A Unique Interpretive Authority?
Augustine thought the Septuagint had a unique interpretive authority and so did Jerome. Their difference was in the kind of interpretive authority. Augustine thought it was prophetic and sourced in the Holy Spirit and Jerome moved away from that sort of thinking, but still seemed to ascribe a spiritual or allegorical authority to the Septuagint. Is this something we should accept? Reliance on the legend of the Seventy and their inspiration is not under consideration here and was addressed earlier.  The question is more over whether or not there is something to the idea of assigning a unique interpretive authority to the Septuagint. I don’t think we should accept its authority in an inspired sense. It is certainly an interpretation, but an infallible authority? Maybe only in so much as it can tell us how other people interpreted certain texts as they translated and give us insight into a possible different version of the Hebrew text. Still, this idea may be useful when applied to the apostolic use of the Septuagint. If we take the Septuagint as not just a translation, but an interpretation or additional insight appropriated by inspired men, then this may resolve the tension of believing the Hebrew to be over all more authoritative, but allowing for very specific exceptions. Admittedly, this understanding relies on the presupposition of apostolic authority being the highest authority and indicates that it is because they are using it and the way they are using it that the Septuagint passage has authority. Authority is not intrinsic to the Septuagint itself. This understanding also veers away from supposing all the additional books contained under the umbrella of Septuagint also have authority along with other idiosyncratic additions and omissions.

The One vs the Many and Force of Habit
Initially, I was uncertain about how to address Augustine’s “one verses many” argument and wondered if it really was an argument at all. Maybe it is better thought of as a setup that bothers him. Still, it appears important to Augustine. He simply could not believe that so many Latin and Greek authorities could be wrong or that the sheer number of the Seventy translators could be challenged by Jerome. Such a setup is difficult to answer because it is not as much cognitive as it is emotional. Perhaps it is best to acknowledge that all those authorities Augustine could not believe were mistaken in fact were. In hindsight, it is easier to acknowledge the mistakes of the past, but it wasn’t so easy then and this can serve as a lesson to some of the doctrines and views we hold today that may not be true, but that we cannot imagine being anything but true. There are many ideas and misconceptions we hold to by force of habit, and perhaps cling to no matter what evidence or criticisms are put forward because to believe otherwise might cause a rift between us and our church or cause further division within the church’s if certain ideas became more wide spread or maybe we think it will give critics of the church a foothold. Still, we are presented with the choice of accepting the truth and its consequences or leaving it for later generations to discover and sort through.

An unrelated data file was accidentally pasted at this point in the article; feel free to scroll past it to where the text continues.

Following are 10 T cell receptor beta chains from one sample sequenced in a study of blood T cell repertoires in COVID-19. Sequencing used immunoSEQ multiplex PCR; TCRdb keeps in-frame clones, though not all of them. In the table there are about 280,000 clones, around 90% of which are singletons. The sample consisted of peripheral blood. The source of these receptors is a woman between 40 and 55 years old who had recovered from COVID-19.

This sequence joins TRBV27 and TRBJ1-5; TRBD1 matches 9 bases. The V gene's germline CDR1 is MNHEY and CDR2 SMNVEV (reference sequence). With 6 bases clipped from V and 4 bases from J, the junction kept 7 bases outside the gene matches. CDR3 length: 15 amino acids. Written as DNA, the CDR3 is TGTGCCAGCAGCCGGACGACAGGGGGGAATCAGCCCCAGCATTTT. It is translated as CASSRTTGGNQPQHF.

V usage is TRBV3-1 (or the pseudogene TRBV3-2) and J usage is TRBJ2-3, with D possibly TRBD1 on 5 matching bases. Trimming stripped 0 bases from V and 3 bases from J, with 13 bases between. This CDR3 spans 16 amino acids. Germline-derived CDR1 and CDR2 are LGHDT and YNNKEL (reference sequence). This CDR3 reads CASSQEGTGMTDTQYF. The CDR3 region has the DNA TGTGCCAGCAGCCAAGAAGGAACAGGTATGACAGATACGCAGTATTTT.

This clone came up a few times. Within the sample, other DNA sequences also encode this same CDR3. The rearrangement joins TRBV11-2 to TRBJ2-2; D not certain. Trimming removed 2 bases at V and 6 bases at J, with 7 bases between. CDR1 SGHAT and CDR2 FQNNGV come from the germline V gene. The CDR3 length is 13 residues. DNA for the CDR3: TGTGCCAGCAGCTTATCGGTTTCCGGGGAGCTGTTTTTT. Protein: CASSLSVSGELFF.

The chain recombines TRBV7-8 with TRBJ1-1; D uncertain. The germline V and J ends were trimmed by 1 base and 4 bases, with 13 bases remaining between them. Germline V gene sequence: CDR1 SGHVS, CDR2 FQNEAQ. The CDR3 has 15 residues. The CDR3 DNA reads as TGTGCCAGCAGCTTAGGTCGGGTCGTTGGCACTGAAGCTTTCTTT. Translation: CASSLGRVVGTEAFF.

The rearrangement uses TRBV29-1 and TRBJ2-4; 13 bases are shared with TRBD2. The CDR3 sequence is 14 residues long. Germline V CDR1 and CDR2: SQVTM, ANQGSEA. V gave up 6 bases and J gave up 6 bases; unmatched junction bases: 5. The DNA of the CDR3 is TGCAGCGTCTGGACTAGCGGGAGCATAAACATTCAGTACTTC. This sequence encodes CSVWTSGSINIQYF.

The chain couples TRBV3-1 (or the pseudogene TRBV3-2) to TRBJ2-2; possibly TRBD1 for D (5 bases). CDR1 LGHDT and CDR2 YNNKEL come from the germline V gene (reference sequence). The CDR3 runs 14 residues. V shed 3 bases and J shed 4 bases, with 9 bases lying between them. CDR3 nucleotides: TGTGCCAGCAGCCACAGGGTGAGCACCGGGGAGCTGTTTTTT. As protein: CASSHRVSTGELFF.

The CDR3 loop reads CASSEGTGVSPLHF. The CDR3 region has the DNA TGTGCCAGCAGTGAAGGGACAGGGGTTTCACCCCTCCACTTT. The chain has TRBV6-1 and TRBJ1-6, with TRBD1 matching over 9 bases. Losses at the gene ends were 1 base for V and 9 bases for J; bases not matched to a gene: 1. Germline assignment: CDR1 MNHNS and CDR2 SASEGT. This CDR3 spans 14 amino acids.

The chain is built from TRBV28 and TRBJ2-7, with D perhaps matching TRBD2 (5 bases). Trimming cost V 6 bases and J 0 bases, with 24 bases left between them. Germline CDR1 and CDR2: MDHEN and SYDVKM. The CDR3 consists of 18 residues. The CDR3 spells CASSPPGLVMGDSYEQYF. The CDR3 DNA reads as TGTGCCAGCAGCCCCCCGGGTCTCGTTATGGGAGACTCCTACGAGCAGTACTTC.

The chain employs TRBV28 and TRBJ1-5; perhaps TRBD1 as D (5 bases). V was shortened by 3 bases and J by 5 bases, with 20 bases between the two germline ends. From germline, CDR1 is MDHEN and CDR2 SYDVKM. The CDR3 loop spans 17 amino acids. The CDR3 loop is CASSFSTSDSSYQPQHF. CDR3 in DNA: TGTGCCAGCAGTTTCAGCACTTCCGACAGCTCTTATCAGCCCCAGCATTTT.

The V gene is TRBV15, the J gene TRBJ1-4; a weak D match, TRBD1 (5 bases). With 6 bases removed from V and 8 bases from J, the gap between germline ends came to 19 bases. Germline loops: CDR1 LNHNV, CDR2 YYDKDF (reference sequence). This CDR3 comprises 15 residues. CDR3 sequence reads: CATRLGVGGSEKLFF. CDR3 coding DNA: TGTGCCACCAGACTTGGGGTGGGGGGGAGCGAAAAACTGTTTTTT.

Going Back to the Jewish Source
If we are already convinced we should go back to the Jewish source, the next question arising is which Jewish source and what books the Jews accepted in their canon. Many are quick to point out the different groups within Judaism and competing canons of each. Which Jews should be take as authoritative? The Pharisees? Essenes? Samaritans? The most likely place to look would be the context of Jesus when He gave the major categories of the canonical books and the majority of the apostles— and that would take us to the Palestinian Pharisaic canon. Since we do not have sources that are contemporary with Jesus that spell out a canon for us, we must rely on sources that are close to His time. There are several reasons to think the canon the Jews and Protestants hold to now was more similar t0 the canon of Christ and His apostles.

First, there is the “centuries of silence” to consider. We saw earlier that even Augustine was aware that the prophetic voice had stopped until the advent of Christ beginning with the father of John the Baptist. The Jews also believed this. For instance, the first-century Jewish historian Josephus who has been key to our modern understanding of the political, social, and intellectual context of the Bible proves helpful to us in this instance. Josephus tells us how many books were in the Jewish canon, somewhat the content, the nature of other historical books, and the existence of the silent period. When it comes to the centuries of silence, Josephus says, “It is true, our history has been written since Artaxerxes very particularly, but has not been esteemed of the like authority with the former by our forefathers, because there has not been an exact succession of prophets since that time (emphasis mine).”[9]This tells us the time frame of the centuries of silence and mentions the resulting lack of inspired books during these centuries. Even 1 Macc 9:27 says, “So there was great distress in Israel, such as had not been since the time that prophets ceased to appear among them (emphasis mine).”[10] Those in the Maccabean period acknowledged prophecy had ceased and were distressed by it. This agrees with Josephus’ account as does several others.
Also, in 2 Baruch 85:1-3 it is said,
Know ye, moreover, that in former times and in the generations of old those our fathers had helpers, righteous men and holy prophets; nay, more, we were in our own land, and they helped us when we sinned and they interceded for us to Him Who made us, because they trusted in their works, and the Mighty One heard their prayer and forgave us. But now the righteous have been gathered, and the prophets have fallen asleep, and we also have gone forth from the land, and Zion hath been taken from us; and we have nothing now save the Mighty One and His Law (emphasis mine). [11]